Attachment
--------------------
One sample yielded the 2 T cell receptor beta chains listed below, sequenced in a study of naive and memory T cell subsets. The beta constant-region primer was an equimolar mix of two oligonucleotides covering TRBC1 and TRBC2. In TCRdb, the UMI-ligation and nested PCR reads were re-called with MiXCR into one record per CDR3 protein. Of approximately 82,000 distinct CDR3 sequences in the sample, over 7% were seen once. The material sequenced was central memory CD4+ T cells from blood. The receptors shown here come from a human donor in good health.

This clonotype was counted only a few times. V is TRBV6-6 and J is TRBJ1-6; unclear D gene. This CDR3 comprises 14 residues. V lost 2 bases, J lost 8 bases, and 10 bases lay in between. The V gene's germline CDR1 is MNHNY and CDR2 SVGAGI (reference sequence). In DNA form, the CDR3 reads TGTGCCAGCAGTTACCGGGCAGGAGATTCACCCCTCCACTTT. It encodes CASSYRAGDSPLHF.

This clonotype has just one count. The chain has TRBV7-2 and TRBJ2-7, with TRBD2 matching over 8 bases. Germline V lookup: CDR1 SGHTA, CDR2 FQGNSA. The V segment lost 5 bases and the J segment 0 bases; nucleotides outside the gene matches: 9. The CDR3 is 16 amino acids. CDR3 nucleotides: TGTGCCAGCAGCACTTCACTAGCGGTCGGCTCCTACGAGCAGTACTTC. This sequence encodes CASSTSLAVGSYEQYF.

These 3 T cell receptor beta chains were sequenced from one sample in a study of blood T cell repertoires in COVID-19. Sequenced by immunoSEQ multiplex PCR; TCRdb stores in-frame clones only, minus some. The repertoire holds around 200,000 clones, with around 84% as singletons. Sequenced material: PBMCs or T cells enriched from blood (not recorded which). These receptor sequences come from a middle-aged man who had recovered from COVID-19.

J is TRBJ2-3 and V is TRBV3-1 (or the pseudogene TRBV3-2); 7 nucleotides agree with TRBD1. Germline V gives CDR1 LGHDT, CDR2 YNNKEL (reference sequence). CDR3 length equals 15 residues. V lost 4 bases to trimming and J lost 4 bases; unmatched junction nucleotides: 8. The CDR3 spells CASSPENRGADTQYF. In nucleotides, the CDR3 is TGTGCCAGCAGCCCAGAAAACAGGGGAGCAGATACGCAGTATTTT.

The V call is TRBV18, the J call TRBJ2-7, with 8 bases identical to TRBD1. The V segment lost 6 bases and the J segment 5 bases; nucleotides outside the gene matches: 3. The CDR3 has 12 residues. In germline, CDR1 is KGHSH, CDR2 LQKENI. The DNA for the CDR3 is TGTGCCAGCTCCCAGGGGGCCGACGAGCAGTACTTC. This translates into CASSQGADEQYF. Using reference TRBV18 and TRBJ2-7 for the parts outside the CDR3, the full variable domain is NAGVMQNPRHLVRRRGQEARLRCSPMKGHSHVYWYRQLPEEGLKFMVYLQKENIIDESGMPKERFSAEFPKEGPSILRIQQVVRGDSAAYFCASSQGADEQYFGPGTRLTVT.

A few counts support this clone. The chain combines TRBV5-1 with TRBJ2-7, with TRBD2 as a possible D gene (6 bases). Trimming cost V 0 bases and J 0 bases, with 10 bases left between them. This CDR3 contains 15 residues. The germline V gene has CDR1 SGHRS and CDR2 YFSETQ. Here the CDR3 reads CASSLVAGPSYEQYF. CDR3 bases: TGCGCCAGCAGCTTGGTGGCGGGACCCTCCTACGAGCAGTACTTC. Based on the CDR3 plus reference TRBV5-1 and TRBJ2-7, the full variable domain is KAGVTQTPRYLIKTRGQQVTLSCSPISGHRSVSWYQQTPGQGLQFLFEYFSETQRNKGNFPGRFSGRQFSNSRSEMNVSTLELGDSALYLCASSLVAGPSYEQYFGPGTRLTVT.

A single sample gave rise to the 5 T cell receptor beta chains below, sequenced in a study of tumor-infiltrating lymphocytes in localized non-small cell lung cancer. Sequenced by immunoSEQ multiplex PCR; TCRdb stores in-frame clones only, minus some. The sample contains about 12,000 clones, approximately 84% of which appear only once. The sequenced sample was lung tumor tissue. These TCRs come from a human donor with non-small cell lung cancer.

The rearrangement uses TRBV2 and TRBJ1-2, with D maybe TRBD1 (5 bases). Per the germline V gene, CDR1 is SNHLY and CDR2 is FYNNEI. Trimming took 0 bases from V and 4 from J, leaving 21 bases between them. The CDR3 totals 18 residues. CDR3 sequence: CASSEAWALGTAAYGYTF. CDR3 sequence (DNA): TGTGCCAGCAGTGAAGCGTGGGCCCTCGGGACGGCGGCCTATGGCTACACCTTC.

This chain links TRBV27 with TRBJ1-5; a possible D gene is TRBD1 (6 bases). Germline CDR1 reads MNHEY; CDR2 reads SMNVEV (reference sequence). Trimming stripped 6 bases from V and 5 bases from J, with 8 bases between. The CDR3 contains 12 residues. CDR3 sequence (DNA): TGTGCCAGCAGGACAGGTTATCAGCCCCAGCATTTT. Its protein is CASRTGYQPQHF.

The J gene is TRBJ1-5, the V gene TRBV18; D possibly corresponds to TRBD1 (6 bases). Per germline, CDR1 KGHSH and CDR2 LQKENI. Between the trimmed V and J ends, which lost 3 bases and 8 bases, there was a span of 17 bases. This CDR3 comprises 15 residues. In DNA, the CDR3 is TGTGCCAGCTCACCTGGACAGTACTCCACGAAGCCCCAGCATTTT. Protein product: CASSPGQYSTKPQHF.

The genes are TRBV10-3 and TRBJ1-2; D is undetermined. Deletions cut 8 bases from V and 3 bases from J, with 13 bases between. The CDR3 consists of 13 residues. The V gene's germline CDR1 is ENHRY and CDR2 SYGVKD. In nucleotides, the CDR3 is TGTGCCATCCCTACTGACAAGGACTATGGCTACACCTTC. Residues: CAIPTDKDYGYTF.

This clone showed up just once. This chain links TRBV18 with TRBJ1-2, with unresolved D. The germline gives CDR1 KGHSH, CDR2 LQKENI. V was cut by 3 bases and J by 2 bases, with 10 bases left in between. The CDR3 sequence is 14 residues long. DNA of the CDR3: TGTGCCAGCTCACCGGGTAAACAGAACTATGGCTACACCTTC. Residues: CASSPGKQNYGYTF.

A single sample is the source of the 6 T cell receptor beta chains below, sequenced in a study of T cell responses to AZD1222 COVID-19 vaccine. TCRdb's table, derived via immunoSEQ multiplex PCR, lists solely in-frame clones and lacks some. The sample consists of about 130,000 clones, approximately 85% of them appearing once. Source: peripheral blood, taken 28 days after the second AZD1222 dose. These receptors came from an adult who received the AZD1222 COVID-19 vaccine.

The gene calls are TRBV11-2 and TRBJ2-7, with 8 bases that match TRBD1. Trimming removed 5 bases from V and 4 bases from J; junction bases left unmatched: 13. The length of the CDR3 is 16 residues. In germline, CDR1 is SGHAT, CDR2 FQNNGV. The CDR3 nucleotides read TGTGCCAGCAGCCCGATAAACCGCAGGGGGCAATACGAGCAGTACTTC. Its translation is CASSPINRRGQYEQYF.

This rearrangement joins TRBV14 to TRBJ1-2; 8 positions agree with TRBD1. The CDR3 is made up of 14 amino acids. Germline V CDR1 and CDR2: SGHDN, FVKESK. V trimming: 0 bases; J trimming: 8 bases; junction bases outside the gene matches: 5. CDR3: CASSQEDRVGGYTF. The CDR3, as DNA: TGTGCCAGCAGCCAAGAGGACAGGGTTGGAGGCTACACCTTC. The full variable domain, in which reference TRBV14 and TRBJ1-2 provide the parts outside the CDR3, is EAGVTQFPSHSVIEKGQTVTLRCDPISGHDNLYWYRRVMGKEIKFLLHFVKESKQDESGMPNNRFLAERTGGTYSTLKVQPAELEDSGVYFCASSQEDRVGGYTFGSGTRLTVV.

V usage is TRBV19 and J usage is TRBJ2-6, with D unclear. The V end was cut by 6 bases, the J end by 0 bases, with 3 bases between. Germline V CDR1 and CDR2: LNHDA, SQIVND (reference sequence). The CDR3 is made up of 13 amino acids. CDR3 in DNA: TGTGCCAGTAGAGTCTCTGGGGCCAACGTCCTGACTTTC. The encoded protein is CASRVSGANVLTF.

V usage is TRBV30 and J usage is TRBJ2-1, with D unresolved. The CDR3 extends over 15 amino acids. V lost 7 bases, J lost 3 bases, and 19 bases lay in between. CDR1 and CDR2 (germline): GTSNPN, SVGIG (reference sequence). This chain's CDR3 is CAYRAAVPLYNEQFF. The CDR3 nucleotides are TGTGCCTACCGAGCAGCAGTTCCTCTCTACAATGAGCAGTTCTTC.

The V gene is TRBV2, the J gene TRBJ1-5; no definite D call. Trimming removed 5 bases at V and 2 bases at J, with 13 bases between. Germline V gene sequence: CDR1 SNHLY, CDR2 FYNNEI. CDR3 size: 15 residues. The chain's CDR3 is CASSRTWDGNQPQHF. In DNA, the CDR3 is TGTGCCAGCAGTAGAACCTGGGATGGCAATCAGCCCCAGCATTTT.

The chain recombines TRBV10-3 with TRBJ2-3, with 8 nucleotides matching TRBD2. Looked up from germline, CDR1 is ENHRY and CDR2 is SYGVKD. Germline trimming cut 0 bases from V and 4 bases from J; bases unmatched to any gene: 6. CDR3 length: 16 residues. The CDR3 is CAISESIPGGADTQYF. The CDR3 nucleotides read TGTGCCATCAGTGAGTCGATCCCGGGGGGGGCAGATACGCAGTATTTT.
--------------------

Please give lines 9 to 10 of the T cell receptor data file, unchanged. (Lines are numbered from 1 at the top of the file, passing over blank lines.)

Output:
The rearrangement uses TRBV2 and TRBJ1-2, with D maybe TRBD1 (5 bases). Per the germline V gene, CDR1 is SNHLY and CDR2 is FYNNEI. Trimming took 0 bases from V and 4 from J, leaving 21 bases between them. The CDR3 totals 18 residues. CDR3 sequence: CASSEAWALGTAAYGYTF. CDR3 sequence (DNA): TGTGCCAGCAGTGAAGCGTGGGCCCTCGGGACGGCGGCCTATGGCTACACCTTC.

This chain links TRBV27 with TRBJ1-5; a possible D gene is TRBD1 (6 bases). Germline CDR1 reads MNHEY; CDR2 reads SMNVEV (reference sequence). Trimming stripped 6 bases from V and 5 bases from J, with 8 bases between. The CDR3 contains 12 residues. CDR3 sequence (DNA): TGTGCCAGCAGGACAGGTTATCAGCCCCAGCATTTT. Its protein is CASRTGYQPQHF.